Inspiration can strike when you least expect it. For Eliana Perrin, a UNC pediatrician and obesity researcher, the idea for her latest project came from her eight-year-old son.
Perrin was watching children’s movies to see how they portrayed physical activity, nutrition, and stigma. As she and her son settled in to watch Alvin and the Chipmunks: The Squeakquel, she gave him a copy of the behavioral-coding sheet she was filling out.
“I actually never checked how he coded things—I was just giving him something to do during the movie,” Perrin says. “But later he went to a birthday party, and afterwards he said, ‘Mama, I saw a movie that would have been good for your stigma project.’” He told her about an overweight girl in the movie who was eating cake and being made fun of by her friends. Perrin was impressed that he made the connection between weight and stigma just from listening to dinner conversations and watching a few movies with her.
“We have a chance at media literacy with an entire generation that can potentially learn to see their environment through a new lens,” Perrin says.
So, with her husband, UNC sociologist Andrew Perrin, she wrote and won a grant to investigate what messages about health and obesity kids are taking away from movies. Perrin wants to understand the roots of obesity in society and has conducted extensive research into its treatment and prevention.
She became interested in obesity research during her residency, when she saw many families struggling to make ends meet while still trying to eat healthfully and be active. Her lab developed a color-coded BMI chart to help low-literacy parents, in particular, understand their children’s weight and begin conversations about making changes. In a 2010 study, the lab found that a toolkit that included this chart increased healthful behaviors in families.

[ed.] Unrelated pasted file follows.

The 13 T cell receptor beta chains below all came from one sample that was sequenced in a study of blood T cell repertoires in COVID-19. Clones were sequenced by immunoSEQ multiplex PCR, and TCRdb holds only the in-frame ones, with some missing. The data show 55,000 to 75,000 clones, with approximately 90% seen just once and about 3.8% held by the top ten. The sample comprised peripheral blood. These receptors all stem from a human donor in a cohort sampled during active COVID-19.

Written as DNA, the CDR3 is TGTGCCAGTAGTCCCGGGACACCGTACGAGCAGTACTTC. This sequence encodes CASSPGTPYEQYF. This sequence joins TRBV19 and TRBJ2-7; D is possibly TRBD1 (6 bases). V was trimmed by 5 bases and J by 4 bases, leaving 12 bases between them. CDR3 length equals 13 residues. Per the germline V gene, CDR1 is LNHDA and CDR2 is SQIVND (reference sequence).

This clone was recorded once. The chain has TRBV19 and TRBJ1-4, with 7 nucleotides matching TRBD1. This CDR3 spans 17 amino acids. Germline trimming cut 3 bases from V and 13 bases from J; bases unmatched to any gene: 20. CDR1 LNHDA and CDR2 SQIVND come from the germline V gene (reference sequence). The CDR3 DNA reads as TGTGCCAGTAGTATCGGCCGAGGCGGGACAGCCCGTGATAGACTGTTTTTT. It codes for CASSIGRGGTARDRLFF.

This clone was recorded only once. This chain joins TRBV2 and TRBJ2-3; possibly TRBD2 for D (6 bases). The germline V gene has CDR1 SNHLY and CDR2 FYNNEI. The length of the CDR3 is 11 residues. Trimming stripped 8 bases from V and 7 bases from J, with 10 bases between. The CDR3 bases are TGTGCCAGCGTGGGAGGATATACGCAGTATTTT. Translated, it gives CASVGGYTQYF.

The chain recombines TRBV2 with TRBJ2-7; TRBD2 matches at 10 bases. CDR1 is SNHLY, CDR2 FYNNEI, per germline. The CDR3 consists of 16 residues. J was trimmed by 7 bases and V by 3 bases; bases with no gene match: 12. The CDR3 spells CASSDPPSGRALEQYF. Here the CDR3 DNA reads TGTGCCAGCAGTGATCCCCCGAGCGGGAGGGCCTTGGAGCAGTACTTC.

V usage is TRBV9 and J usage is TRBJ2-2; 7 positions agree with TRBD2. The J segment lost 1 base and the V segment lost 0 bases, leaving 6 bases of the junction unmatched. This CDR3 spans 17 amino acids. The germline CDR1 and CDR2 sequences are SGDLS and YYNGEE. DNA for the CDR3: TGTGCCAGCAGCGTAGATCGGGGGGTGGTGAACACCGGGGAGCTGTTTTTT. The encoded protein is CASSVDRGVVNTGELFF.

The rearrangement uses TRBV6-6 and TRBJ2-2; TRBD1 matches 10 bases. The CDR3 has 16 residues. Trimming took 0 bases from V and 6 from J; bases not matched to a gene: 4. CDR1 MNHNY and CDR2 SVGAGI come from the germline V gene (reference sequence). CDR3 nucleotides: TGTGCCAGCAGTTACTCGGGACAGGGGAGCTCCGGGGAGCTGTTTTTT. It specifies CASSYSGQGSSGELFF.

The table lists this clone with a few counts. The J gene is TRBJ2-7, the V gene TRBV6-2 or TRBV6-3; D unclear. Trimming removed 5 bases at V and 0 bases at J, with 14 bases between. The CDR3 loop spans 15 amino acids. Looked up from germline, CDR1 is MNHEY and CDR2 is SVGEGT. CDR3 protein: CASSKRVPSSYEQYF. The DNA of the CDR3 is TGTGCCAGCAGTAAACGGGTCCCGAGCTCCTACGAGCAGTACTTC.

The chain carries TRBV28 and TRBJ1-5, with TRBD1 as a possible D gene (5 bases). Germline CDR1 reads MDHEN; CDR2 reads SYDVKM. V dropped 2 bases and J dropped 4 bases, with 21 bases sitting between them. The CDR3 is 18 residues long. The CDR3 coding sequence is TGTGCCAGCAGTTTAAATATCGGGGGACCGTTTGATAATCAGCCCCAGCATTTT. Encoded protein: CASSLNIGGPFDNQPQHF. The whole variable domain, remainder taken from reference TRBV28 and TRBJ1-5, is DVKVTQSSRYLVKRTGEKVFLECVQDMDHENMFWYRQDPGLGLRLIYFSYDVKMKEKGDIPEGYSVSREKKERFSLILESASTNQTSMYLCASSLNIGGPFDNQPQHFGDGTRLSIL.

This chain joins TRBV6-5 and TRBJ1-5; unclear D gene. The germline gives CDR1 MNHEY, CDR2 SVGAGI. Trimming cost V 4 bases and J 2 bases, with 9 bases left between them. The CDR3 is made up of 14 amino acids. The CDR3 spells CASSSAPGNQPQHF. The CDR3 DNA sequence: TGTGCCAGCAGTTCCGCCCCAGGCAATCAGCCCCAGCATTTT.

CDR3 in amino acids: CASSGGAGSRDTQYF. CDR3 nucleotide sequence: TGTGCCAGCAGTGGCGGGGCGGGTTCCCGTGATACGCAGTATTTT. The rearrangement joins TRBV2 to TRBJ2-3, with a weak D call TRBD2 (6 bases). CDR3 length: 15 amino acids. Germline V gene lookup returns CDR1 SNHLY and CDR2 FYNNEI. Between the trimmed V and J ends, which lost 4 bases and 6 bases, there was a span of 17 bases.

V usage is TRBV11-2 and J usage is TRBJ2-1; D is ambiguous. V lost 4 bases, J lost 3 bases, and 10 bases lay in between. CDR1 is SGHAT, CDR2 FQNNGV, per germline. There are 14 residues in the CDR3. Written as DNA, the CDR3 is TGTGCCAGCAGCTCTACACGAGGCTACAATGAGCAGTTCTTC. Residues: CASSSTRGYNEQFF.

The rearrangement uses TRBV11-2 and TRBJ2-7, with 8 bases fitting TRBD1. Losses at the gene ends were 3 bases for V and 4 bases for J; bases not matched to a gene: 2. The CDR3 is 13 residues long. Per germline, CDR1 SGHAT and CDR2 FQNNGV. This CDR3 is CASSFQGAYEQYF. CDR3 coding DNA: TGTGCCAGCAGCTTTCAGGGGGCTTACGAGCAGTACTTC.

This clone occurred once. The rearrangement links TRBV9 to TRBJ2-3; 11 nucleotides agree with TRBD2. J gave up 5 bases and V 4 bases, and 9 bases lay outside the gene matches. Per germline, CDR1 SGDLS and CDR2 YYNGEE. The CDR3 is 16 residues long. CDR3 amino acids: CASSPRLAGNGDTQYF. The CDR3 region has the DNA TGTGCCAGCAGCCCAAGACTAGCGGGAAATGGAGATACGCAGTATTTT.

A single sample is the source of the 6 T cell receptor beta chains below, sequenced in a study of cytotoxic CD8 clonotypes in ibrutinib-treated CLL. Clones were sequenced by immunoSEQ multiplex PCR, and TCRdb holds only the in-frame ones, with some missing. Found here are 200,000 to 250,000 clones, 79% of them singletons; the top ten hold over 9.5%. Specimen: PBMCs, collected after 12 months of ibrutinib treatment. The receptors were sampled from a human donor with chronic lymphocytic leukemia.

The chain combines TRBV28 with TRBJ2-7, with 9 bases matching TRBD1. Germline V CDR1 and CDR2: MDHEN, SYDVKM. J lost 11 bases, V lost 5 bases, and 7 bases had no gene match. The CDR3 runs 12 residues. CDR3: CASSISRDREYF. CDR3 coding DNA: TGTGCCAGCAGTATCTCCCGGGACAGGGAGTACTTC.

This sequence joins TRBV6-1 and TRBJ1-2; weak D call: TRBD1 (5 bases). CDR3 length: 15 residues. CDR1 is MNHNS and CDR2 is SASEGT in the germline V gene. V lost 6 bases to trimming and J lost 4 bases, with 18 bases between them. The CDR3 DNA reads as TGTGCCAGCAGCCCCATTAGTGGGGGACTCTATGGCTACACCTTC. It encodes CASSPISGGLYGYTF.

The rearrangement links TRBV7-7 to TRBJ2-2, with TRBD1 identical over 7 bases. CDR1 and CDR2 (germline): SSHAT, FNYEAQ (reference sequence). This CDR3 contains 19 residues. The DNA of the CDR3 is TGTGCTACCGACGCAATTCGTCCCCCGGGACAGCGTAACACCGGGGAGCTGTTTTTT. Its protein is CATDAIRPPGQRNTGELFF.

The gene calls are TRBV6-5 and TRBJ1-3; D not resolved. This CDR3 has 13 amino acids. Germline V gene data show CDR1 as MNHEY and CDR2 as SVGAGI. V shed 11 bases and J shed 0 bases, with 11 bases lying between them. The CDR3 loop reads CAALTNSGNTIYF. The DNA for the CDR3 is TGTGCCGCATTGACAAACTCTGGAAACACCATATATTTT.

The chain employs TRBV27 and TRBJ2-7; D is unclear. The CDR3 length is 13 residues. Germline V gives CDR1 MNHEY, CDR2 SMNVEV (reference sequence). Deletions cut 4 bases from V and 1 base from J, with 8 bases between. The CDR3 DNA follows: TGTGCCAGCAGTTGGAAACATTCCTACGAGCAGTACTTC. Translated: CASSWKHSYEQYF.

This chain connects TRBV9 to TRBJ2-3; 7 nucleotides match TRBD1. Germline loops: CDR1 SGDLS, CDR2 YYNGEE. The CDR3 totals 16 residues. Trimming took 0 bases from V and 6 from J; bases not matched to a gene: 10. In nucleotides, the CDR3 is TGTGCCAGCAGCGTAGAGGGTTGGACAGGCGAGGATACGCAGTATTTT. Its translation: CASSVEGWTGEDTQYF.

Currently, Perrin is leading a clinical trial of more than 860 children, in which pediatricians help low-literacy and low-income parents avoid unhealthful behaviors for their infants.
Unhealthful behaviors for children include watching lots of television and eating foods that are calorie-dense and nutrient-poor. Perrin says one way to prevent child obesity is to respect your baby’s satiety, a fancy word for fullness.
“I think way too often—and pediatricians are as guilty as anyone—we encourage feeding by the clock, or in the case of formula feeding, by a certain number of ounces,” Perrin says. “One gift we can give children from the very beginning is how to recognize when they are full.”
But Perrin has found that teaching behavioral changes to families only goes so far in a “toxic environment that simultaneously encourages families to eat more while making them feel horrible if they become overweight.”
In a November study published in Obesity, Perrin and her team evaluated 20 popular children’s movies and found that 70 percent contained weight-related stigmatizing, in which a character was ridiculed for being overweight. An analysis of how food and physical activity were treated on-screen revealed that segments with unhealthful behaviors outnumbered segments with healthful behaviors two to one.
With her latest project, Perrin aims to understand how children receive the cues about health behaviors and obesity stigma. She describes the stigma surrounding obesity in movies as sending a very conflicting message to children.
“On the one hand they are encouraged to eat larger portions and sugar-sweetened beverages, watch T.V., and play video games,” Perrin says. “Yet the minute someone is overweight, which is what you might expect when engaging in those behaviors, they are the subject of ridicule. I think it subtly encourages children to bully and stigmatize other overweight children.”
Bullying is already prevalent in our society, she says, and obesity researchers think that it may be responsible for perpetuating obesity itself.
The project began last month and is expected to run for about two years. It will involve a team of experts from psychology, psychiatry, journalism, art, sociology, health policy, and pediatrics. Soon they will start enrolling children ages 9 to 11, who will watch films at the Varsity Theatre on Franklin Street.